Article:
Career Choices


Atom Sarkar, Neurosurgeon



Brain Surgery
Atom Sarkar
Neurosurgeon
David Moxness
Procedure Solutions Specialist
Compound Machines
Eric Westervelt
Electrical Engineer
Ray Morrow
Exhibit Engineer
Teresa Brusadin
Welding Engineer
Crash Scene
Alexia Fountain
Mechanical Engineering Student
Ed Conkel
Emergency Medical Technician
Trooper Fred J. Cook
Crash Scene Reconstruction
Matthew A. Wolfe
Highway Safety Specialist
Engineering
Kim Bigelow
Engineering Professor
Hip Surgery
Wilma Gillis
Chief Clinical Anesthetist
John Heiner
Professor of Orthopedic Surgery
Pat Johnson
Medical Assistant
Shawn Knock
Surgical Technician
Karen Myung
Orthopedic Surgery Resident
Pat Schubert
R.N. Team Leader, Orthopedics
Richard Illgen
Orthopedic Surgeon
Carolyn Steinhorst
Nurse Clinician
Eric Stormoen
Unit Coordinator, Orthopedics
Szymon Wozniczka
Physical Therapist
Knee Surgery
Leanne Turner
Orthopedic Prosthetic Engineer
Dr. Joel Politi
Orthopedic Surgeon
Jan Augenstein
Physician Assistant
Ed Lafollette
Registered Nurse
Jeremy Daughtery
Clinical Manager Neurosurgery and Orthopedics
Sickle Cell DNA
Andre Palmer
Chemical Engineer
Matt Pastore
Genetic Counselor
Weather
Rick Toracinta
Research Associate
Ben Gelber
On-Air Meteorologist
Atom Sarkar, Neurosurgeon

Education

2005 - Chief Resident, Neurosurgery, Mayo Clinic, Rochester, MN
2002-2004 - Postdoctoral fellowship, Columbia University, New York, NY
1998-2005 - Neurosurgery residency, Mayo Clinic, Rochester, MN
1990-1998 - M.D./Ph.D. student, Univ. of Miami School of Medicine, Miami, FL
Ph.D., Physiology and Biophysics, Molecular Neuroscience: "Cloning and Characterization of a Calcitonin Receptor from the Guinea Pig Brain"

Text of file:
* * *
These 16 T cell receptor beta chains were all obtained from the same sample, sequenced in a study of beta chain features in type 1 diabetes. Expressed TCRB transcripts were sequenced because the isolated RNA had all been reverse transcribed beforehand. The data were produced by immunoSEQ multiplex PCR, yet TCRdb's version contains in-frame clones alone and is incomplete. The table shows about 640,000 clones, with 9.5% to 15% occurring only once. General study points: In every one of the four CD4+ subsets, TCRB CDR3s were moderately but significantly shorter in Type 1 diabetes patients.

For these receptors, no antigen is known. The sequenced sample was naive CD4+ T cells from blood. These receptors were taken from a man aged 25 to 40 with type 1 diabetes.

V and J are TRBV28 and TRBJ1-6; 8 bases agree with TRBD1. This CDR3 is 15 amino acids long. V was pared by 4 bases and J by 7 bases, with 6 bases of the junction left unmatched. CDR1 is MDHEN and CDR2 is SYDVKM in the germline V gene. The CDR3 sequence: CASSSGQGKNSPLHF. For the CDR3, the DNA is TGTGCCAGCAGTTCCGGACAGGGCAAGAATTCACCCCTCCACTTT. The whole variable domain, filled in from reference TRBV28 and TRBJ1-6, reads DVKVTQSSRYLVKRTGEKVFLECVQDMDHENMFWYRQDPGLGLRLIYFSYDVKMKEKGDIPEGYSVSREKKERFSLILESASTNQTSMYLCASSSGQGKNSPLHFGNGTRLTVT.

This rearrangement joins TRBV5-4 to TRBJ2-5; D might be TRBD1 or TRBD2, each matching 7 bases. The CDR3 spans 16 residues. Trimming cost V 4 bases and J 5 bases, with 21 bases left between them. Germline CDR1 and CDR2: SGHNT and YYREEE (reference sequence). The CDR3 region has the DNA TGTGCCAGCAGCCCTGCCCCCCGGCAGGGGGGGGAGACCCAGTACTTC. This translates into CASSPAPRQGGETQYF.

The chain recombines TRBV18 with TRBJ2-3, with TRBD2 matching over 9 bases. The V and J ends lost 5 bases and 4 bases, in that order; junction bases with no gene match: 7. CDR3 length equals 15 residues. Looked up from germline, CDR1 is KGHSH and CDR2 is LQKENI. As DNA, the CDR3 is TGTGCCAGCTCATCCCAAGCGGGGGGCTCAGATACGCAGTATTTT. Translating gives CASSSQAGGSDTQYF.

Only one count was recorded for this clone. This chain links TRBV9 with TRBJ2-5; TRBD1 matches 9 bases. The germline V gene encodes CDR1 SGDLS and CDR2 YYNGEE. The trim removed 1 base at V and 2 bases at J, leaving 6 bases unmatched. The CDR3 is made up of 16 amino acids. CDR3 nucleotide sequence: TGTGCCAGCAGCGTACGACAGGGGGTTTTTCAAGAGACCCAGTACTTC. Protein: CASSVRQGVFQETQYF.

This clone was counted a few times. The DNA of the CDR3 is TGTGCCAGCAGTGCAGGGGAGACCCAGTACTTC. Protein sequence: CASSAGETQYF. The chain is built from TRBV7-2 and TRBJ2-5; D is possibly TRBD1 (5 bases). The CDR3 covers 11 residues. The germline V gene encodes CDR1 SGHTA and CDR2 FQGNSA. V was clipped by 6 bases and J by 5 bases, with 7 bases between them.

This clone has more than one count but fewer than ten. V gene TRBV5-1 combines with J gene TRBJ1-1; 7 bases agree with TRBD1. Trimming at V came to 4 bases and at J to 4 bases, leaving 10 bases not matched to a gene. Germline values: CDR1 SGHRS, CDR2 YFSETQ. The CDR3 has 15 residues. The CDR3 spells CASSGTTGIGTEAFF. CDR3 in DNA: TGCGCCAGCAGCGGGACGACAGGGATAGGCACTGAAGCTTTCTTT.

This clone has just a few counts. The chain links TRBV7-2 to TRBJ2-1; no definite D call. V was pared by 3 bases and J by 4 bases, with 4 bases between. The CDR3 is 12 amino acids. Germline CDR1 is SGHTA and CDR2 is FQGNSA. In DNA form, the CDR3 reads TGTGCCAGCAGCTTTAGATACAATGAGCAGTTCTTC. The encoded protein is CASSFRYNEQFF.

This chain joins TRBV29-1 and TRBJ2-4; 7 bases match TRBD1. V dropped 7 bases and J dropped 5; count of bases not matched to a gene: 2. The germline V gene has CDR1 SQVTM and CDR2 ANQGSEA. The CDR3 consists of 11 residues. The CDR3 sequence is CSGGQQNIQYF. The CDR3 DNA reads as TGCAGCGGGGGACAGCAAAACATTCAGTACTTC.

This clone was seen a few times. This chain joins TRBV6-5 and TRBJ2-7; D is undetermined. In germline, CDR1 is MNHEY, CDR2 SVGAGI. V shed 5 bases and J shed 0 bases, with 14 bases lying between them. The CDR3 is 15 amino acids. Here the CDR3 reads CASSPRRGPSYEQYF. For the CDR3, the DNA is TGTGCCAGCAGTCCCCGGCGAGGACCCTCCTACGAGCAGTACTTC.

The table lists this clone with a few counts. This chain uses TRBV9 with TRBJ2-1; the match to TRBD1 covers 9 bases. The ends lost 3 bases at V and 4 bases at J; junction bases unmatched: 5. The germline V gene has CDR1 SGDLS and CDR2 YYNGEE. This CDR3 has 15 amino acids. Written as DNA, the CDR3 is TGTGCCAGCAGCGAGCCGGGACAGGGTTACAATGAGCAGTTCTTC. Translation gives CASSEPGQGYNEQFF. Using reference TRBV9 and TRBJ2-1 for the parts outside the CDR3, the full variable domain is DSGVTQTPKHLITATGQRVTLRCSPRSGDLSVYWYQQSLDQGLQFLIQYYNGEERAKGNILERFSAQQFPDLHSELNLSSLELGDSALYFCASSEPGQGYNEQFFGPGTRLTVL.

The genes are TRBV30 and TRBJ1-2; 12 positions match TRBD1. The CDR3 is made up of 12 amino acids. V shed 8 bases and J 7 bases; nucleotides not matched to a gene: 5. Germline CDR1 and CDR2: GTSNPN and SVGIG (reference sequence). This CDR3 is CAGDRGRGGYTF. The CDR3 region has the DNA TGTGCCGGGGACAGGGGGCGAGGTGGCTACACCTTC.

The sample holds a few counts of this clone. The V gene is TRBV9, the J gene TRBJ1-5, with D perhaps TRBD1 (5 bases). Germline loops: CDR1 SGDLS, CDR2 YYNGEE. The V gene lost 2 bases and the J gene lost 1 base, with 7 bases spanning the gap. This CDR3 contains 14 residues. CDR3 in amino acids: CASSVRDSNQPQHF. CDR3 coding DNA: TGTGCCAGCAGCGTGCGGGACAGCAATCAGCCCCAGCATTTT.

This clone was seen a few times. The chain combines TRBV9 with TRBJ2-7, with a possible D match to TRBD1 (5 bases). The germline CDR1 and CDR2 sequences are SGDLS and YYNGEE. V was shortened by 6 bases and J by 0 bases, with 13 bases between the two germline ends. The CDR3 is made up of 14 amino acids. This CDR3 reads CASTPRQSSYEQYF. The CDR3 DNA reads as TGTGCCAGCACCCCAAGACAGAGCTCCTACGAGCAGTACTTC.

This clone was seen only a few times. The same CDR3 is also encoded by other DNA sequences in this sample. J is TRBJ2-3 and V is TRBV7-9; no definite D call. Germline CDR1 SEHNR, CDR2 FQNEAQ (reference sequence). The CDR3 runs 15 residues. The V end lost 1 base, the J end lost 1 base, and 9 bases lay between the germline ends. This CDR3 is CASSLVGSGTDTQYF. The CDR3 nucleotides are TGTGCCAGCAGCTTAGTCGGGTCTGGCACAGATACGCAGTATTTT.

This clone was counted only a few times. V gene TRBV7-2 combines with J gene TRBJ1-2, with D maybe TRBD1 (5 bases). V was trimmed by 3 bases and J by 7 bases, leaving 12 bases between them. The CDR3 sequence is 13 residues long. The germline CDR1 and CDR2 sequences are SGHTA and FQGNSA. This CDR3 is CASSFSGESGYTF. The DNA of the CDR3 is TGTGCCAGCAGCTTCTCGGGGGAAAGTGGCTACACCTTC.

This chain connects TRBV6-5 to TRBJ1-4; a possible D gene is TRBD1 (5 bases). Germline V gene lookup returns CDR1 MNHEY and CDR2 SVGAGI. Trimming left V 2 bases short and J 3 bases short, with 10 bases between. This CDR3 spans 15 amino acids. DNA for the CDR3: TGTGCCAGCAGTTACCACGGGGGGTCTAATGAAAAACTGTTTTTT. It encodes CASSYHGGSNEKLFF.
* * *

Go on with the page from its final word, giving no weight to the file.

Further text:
B.S. Biology, Brown University, Providence, RI

Career Description

I have two jobs. I am a neurosurgeon and a basic science researcher. As a neurosurgeon I treat and deal with problems that afflict the brain and spine. As a researcher I focus on nanotechnology and how force affects single molecules in normal and diseased states.

There are no typical days. All are hectic and fulfilling. It is exciting to know that I interact with the human nervous system that has been evolving for 500 million years. In any given day I see patients with brain tumors to brain hemorrhages to spinal cord injuries. I wanted to be a neurosurgeon because I felt it was the most challenging vocation.

The best and worst part of my job is that the disease processes that I deal with often leave people on the brink of life, death, or paralyses. The tolerance is high and the demands are challenging.

Change has come about through technology and the way we are using more and more minimally invasive procedures to obtain the same outcomes.